Last month, Erika Lee gave a talk at the National Archives in Washington, DC about her new book, 'The Making of Asian America.' It gives further detail of the history of Asian ethnic groups and their moves to the US. In a recent article in The New Yorker, Karan Mahajan talks about Erika Lee's book and the two Asian Americas that exist today:

"There are now, in a sense, two Asian Americas: one formed by five centuries of systemic racism, and another, more genteel version, constituted in the aftermath of the 1965 law. These two Asian Americas float over and under each other like tectonic plates, often clanging discordantly. So, while Chinese-Americans and Indian-Americans are among the most prosperous groups in the country, Korean-Americans, Vietnamese-Americans, and Filipino-Americans have lower median personal earnings than the general population. Over-all Chinese-American prosperity obscures the higher-than-average poverty rate for Chinese-Americans."

It may appear as though Asian Americans don't experience racism, or if they do, they keep it to themselves. As Mahajan notes:

"... if some [Asian Americans] seem to work unusually hard in the face of this difficult history, it is not because they want to be part of a 'model minority' but because they have often had no other choice."

Moving forward, I hope everyone can continue to paint a more accurate picture of Asian Americans, not as a single race, but as diverse ethnic groups, each with a distinct history and culture that deserves to be recognized.

The original version of this post appeared on Mama Tanap, a blog that focuses on personal health and wellness.

A Fil-Am Reflection: Here Lies Love, Disco and Filipinos!


By Nicole Maxali, guest contributor

My boss asked if I want the New York Times to read. I say “Sure!” and read it on the train ride home. The cover story of the Fashion & Style section is an interview with Talking Head’s lead singer David Byrne and Cyndi Lauper. (Side note: I’m a huge Cyndi Lauper fan. And one of the last conversations my father and I had before he suddenly died in 2011 was about Cyndi’s artistry, her drive as a creative, and the fact that she followed the beat of her own drum). In the article Byrne & Lauper share their “famous pasts and their theatrical presents — she as the Tony-winning composer and lyricist of the Broadway hit Kinky Boots, and he as the Obie-winning creator of the musical spectacle Here Lies Love, about the former Philippine first lady Imelda Marcos."

I’ve been dying to see both musicals since I moved to NYC. Last year, Here Lies Love played for an extended run but I wasn’t able to catch it because I was either too busy or too broke. But the article stated that Here Lies Love returns to The Public Theater for a permanent run in April! Another chance to see it? Score! I immediately hit up my friend to see if we can go together.  I get a text from her two days later saying, “Do you want to attend the preview with me?” See a $119 show for FREE? Double score! At this point, I don’t know what to expect except that it’s a 90 minute show and its set in a disco club so there are no seats and dancing is highly suggested.

I wear my most comfortable dancing shoes and meet her in the lobby of The Public Theater. We wait and wait and wait.  She texts her contact but no one comes to meet us. We wait some more.  And she notices a big group of gay boys going up a flight of stairs. Then a tall man in all white with white hair enters the lobby and heads towards the stairs. She asks him a question and he gestures us to follow. At this point, I’m trying not to geek out. I’m trying not to blurt out:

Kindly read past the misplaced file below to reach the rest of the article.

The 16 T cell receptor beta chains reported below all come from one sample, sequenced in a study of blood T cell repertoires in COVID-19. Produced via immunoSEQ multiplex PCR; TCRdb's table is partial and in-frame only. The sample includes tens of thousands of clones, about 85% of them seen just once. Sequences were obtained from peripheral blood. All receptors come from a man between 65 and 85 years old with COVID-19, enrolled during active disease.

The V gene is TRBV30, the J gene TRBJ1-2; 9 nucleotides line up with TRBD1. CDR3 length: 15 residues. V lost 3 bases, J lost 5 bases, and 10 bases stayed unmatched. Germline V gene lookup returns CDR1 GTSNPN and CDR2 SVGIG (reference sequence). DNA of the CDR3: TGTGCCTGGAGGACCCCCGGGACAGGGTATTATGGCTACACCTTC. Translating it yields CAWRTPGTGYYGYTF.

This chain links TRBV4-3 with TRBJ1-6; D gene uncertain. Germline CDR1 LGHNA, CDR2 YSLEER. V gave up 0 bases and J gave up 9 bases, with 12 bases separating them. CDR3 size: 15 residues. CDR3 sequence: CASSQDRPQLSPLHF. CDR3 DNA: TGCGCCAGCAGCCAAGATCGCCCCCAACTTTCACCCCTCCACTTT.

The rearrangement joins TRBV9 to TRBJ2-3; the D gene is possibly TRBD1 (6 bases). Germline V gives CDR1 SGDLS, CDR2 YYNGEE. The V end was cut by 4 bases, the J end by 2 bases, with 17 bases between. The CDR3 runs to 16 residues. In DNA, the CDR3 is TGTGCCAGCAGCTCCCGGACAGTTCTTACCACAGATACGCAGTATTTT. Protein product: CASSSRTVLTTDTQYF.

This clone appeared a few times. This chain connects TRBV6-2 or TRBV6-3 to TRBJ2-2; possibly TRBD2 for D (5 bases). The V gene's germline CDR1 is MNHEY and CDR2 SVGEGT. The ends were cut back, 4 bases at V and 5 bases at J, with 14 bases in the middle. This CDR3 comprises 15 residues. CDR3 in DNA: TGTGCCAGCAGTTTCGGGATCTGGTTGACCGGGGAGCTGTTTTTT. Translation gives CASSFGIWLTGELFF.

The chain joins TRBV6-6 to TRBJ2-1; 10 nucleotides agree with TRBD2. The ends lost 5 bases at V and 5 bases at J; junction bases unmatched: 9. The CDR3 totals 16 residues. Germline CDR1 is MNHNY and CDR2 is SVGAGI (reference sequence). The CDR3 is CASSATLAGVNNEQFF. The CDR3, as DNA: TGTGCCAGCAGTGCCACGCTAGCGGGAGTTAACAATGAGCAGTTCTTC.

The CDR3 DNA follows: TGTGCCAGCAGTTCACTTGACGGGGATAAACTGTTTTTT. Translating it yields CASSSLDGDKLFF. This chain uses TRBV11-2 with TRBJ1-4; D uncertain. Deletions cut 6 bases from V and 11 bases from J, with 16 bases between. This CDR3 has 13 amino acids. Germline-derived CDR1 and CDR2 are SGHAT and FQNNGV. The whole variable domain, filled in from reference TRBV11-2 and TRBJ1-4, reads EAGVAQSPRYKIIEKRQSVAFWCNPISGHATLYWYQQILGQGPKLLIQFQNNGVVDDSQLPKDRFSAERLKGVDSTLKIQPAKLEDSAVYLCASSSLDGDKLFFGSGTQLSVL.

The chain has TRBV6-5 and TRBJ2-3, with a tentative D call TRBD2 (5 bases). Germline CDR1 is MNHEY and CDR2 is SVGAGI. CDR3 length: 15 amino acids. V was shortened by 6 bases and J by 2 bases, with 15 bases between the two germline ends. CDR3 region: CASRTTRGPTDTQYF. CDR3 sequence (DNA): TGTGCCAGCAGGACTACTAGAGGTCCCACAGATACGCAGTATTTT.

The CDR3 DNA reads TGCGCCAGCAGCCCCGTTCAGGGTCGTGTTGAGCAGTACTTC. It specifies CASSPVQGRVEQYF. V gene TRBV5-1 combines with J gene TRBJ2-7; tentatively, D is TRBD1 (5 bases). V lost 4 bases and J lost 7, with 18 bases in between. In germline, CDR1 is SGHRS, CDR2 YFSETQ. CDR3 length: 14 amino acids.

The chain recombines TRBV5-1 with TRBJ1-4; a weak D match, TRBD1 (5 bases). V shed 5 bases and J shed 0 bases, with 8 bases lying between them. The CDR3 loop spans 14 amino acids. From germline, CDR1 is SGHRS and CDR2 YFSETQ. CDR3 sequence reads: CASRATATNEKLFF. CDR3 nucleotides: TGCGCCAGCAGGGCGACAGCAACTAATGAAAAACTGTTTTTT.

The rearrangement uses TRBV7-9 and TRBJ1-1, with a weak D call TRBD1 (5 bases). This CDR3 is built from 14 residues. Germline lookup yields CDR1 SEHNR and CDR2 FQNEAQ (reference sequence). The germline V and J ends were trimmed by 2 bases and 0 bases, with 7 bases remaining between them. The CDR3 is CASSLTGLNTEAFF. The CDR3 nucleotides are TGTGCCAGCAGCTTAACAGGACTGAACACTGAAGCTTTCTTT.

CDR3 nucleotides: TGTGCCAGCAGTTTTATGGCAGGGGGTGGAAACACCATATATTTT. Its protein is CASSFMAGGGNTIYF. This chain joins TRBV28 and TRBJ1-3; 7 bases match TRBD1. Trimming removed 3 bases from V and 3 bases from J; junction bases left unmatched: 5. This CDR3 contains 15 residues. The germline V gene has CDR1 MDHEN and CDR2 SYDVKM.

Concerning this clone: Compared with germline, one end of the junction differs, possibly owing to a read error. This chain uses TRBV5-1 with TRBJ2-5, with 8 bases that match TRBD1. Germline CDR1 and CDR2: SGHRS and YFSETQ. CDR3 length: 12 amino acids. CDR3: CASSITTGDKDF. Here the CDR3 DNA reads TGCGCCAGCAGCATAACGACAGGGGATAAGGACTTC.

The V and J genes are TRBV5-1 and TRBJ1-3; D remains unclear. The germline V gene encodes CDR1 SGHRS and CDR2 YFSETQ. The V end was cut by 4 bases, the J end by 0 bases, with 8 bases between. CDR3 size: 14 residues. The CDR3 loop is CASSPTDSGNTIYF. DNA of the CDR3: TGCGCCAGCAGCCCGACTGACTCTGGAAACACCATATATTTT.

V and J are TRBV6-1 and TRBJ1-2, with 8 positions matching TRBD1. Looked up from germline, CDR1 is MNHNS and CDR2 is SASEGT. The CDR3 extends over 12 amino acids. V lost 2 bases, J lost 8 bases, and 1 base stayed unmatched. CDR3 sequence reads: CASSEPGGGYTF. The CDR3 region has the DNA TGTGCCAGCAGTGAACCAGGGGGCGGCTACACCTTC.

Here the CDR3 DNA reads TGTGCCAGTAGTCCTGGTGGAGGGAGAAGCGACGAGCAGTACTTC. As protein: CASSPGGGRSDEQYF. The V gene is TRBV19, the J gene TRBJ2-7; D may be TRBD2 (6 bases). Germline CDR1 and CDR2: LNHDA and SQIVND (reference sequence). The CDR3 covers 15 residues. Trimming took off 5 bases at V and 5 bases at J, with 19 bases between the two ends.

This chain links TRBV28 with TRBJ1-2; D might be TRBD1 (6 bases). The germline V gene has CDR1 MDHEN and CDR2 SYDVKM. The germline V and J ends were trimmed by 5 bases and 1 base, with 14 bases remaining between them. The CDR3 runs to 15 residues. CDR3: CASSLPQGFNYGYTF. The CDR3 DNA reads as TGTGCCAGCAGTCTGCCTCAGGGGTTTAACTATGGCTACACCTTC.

“I loved your interview with Cyndi in the NY Times!” or

“My dad loved the Talking Heads! My mom thinks you’re a genius!” or

“Hi, I’m Nicole Maxali and you’re DAVID BYRNE!”

Yeah, so I don’t say any of those things and just keep my mouth shut as we ascend the staircase that leads to The LuEsther Theater or the disco club that was once the LuEsther.

We walk in and it’s a typical club equipped with black lights, go-go stages, huge screens and a DJ booth above us. No chairs. No VIP bottle service couches. Nowhere to sit. Nothing like you’d expect a musical show venue to look like. And then it begins.

I have to admit there was a moment in the beginning of the show, when the liberal SF State Pilipino American Collegiate Activist in my head started to say: Wait. Is this show just a glorification of the Marcos era? Is Byrne not going to bring up the fact that the 1,000 pairs shoe lady was really part of a horrible time in Philippine’s history? Is this just going to be about Imelda’s extravagant life of excess?

In that moment I was hoping this wasn’t going to be like The Help. The Oscar-winning film has raised objections in the African American community, which may have to do with the fact that it was written by a white author. In a statement about the movie, The Association of Black Women Historians have said:

“Despite efforts to market the book and the film as a progressive story of triumph over racial injustice, The Help distorts, ignores, and trivializes the experiences of black domestic workers.”

So although I am a third gen Filipino-American from Cali, I still remember my grandmother’s horror stories about what the Marcos regime was doing to our mother country and our family in the 70’s & 80’s. And how much we celebrated in San Francisco when Aquino took office in 1986. I remember that regardless of Imelda’s extravagant life, her people (some of my family members) were suffering and abused during her twenty year reign as the first lady of the Philippines.